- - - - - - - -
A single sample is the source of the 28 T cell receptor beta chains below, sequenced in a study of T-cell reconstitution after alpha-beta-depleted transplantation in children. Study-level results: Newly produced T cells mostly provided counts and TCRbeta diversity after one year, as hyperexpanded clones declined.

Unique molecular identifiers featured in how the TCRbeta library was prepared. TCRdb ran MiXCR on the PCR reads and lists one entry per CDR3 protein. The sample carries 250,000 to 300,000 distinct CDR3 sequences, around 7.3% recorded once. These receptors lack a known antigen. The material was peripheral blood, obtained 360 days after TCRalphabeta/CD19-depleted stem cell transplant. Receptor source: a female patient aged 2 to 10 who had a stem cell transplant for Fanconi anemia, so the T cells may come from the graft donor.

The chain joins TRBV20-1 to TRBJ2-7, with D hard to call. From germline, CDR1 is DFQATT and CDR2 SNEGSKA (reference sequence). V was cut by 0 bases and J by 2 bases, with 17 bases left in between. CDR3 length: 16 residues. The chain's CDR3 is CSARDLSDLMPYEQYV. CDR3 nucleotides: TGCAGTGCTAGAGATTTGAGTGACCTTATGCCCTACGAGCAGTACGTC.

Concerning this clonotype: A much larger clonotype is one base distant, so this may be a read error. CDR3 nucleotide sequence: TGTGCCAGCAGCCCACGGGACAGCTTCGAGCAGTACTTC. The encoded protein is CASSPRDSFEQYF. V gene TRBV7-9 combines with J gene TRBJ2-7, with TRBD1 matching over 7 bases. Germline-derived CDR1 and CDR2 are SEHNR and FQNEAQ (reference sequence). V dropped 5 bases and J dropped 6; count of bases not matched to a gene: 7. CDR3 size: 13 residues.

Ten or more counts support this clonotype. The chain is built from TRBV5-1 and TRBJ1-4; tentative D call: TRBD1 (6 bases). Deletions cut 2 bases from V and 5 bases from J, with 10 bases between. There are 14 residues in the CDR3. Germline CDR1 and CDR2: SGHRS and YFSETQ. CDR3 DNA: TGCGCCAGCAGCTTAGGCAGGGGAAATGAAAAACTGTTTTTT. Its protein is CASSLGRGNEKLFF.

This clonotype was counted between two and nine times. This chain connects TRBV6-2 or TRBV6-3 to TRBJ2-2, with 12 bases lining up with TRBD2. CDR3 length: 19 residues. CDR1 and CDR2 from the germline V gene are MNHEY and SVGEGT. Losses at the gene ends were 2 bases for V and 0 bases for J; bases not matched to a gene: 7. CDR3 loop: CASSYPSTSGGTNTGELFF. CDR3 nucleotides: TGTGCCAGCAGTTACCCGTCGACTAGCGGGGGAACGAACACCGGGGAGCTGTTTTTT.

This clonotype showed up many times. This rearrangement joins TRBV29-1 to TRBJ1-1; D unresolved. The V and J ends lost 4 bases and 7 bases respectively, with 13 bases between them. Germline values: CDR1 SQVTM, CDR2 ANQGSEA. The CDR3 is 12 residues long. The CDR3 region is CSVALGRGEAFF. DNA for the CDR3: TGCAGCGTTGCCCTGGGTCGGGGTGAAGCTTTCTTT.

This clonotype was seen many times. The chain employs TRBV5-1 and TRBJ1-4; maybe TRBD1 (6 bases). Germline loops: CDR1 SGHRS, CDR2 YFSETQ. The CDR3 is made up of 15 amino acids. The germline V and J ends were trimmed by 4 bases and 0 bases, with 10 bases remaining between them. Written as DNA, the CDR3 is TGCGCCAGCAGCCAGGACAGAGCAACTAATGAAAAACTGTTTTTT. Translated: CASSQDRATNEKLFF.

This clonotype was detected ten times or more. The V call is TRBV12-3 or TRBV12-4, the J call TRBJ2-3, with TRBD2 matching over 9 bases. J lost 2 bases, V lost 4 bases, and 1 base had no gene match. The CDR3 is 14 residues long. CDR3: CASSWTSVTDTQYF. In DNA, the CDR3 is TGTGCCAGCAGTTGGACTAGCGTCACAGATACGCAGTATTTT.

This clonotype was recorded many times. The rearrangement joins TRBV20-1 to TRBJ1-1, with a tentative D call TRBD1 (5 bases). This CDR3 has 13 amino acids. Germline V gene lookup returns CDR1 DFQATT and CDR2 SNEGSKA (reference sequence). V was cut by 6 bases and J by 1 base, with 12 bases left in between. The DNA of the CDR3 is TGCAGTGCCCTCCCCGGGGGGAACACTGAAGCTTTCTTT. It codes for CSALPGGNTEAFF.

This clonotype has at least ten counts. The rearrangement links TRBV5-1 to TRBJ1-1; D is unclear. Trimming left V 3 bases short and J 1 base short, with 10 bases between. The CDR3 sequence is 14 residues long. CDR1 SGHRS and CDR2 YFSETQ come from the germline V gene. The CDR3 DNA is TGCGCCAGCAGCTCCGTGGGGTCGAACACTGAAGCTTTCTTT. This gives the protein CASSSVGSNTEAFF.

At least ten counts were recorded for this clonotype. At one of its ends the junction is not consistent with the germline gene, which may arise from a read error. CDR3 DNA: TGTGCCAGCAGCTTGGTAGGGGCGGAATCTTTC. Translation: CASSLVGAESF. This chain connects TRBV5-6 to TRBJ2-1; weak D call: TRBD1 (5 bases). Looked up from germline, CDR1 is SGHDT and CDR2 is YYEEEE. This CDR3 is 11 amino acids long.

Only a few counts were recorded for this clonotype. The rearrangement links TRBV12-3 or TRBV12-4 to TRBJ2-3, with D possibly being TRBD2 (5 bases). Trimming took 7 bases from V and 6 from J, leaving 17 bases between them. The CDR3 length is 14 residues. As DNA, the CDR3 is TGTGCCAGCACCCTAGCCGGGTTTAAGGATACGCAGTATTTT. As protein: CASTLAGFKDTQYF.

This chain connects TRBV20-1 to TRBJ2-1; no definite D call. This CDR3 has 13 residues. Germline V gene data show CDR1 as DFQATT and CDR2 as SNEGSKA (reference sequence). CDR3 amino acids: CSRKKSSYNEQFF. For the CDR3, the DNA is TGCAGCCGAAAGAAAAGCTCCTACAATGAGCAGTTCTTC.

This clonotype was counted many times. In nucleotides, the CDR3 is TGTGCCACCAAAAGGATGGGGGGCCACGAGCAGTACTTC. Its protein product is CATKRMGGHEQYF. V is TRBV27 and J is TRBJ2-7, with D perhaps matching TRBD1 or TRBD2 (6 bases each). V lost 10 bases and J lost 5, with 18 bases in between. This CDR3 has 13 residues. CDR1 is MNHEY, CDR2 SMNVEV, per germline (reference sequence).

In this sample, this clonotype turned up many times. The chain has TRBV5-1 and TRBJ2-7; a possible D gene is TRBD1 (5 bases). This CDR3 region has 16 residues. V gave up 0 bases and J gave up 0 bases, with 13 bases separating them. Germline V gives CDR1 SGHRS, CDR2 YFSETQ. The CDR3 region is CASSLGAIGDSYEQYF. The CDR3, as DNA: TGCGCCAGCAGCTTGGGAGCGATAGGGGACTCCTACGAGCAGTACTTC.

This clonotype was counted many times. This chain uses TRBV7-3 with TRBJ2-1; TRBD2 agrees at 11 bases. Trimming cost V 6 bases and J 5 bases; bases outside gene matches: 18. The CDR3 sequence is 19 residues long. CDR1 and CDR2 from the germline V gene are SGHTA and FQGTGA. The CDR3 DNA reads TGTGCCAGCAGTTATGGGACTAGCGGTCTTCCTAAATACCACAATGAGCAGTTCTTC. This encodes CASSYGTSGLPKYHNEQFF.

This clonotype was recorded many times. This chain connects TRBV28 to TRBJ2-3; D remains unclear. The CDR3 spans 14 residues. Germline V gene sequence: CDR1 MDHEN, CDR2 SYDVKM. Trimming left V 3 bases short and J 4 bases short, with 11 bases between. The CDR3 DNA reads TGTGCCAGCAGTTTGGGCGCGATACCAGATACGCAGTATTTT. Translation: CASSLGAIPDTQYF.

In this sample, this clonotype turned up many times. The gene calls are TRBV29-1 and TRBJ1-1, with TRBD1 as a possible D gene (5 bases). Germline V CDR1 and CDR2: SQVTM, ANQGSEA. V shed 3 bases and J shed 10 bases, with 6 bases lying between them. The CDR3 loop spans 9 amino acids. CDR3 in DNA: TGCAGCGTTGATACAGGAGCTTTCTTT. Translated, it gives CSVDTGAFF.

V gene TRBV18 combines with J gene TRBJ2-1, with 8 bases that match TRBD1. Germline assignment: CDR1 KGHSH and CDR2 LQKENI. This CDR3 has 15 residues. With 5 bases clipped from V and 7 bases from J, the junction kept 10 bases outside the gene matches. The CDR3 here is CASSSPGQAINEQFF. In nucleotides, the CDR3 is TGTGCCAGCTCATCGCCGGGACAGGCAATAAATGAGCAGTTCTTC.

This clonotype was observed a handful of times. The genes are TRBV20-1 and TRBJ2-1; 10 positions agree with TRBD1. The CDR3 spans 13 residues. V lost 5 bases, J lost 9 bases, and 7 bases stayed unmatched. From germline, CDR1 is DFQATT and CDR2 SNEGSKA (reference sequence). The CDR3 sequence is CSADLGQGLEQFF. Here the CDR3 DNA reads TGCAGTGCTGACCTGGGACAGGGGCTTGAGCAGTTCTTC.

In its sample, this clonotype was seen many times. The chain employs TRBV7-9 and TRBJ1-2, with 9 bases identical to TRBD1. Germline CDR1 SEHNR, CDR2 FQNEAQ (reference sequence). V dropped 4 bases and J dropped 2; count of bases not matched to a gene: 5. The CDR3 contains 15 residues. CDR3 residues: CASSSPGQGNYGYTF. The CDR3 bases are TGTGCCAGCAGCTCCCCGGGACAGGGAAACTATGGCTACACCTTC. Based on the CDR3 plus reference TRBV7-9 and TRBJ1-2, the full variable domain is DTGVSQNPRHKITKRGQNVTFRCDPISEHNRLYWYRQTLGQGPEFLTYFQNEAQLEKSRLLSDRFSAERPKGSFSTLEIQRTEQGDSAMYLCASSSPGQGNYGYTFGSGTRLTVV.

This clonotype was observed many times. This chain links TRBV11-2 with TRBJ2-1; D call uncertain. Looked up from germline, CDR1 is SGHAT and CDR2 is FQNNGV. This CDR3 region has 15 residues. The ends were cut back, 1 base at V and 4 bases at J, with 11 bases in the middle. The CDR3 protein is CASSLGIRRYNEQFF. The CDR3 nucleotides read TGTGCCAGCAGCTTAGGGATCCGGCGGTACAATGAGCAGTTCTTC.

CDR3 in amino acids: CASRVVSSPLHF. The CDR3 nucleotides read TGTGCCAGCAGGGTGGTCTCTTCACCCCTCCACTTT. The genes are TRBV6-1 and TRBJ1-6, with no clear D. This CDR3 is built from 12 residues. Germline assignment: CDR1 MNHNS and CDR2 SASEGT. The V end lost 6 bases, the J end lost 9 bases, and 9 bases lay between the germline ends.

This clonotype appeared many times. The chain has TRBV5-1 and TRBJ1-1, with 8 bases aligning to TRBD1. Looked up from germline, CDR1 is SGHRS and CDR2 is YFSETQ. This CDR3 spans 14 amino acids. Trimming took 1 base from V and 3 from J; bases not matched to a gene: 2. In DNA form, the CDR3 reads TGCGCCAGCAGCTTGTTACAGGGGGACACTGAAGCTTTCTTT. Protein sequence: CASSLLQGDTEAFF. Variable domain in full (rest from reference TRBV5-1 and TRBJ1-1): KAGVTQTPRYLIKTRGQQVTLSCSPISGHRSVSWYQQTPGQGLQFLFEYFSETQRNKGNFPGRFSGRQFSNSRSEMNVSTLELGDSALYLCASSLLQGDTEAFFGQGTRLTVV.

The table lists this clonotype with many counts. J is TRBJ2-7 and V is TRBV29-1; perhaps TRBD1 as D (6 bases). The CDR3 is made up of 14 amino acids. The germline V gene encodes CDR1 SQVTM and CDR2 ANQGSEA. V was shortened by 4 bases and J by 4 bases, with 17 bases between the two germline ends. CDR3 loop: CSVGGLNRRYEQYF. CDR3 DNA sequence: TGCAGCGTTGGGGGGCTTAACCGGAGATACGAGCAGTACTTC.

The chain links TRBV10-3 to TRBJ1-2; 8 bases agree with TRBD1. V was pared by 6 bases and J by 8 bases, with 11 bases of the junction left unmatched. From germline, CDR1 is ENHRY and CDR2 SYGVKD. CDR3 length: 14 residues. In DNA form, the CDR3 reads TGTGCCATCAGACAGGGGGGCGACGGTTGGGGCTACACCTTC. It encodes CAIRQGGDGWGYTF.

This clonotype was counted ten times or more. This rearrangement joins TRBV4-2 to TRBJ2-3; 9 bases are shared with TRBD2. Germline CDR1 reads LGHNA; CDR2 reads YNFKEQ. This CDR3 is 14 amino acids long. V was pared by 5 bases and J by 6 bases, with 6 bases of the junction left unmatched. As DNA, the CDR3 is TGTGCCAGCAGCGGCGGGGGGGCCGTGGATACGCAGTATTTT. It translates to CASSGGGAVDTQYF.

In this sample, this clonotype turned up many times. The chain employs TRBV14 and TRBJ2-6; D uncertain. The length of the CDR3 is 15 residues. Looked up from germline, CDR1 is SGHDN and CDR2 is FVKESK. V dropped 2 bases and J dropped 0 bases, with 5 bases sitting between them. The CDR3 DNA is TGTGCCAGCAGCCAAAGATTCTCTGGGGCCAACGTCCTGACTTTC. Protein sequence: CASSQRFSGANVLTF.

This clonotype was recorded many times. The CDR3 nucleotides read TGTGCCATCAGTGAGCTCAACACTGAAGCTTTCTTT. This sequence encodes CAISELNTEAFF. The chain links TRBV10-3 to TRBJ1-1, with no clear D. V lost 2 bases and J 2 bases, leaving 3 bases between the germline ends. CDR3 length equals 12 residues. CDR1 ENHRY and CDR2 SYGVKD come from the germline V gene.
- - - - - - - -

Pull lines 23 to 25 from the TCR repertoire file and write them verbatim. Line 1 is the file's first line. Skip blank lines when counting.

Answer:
This clonotype was observed many times. This chain links TRBV11-2 with TRBJ2-1; D call uncertain. Looked up from germline, CDR1 is SGHAT and CDR2 is FQNNGV. This CDR3 region has 15 residues. The ends were cut back, 1 base at V and 4 bases at J, with 11 bases in the middle. The CDR3 protein is CASSLGIRRYNEQFF. The CDR3 nucleotides read TGTGCCAGCAGCTTAGGGATCCGGCGGTACAATGAGCAGTTCTTC.

CDR3 in amino acids: CASRVVSSPLHF. The CDR3 nucleotides read TGTGCCAGCAGGGTGGTCTCTTCACCCCTCCACTTT. The genes are TRBV6-1 and TRBJ1-6, with no clear D. This CDR3 is built from 12 residues. Germline assignment: CDR1 MNHNS and CDR2 SASEGT. The V end lost 6 bases, the J end lost 9 bases, and 9 bases lay between the germline ends.

This clonotype appeared many times. The chain has TRBV5-1 and TRBJ1-1, with 8 bases aligning to TRBD1. Looked up from germline, CDR1 is SGHRS and CDR2 is YFSETQ. This CDR3 spans 14 amino acids. Trimming took 1 base from V and 3 from J; bases not matched to a gene: 2. In DNA form, the CDR3 reads TGCGCCAGCAGCTTGTTACAGGGGGACACTGAAGCTTTCTTT. Protein sequence: CASSLLQGDTEAFF. Variable domain in full (rest from reference TRBV5-1 and TRBJ1-1): KAGVTQTPRYLIKTRGQQVTLSCSPISGHRSVSWYQQTPGQGLQFLFEYFSETQRNKGNFPGRFSGRQFSNSRSEMNVSTLELGDSALYLCASSLLQGDTEAFFGQGTRLTVV.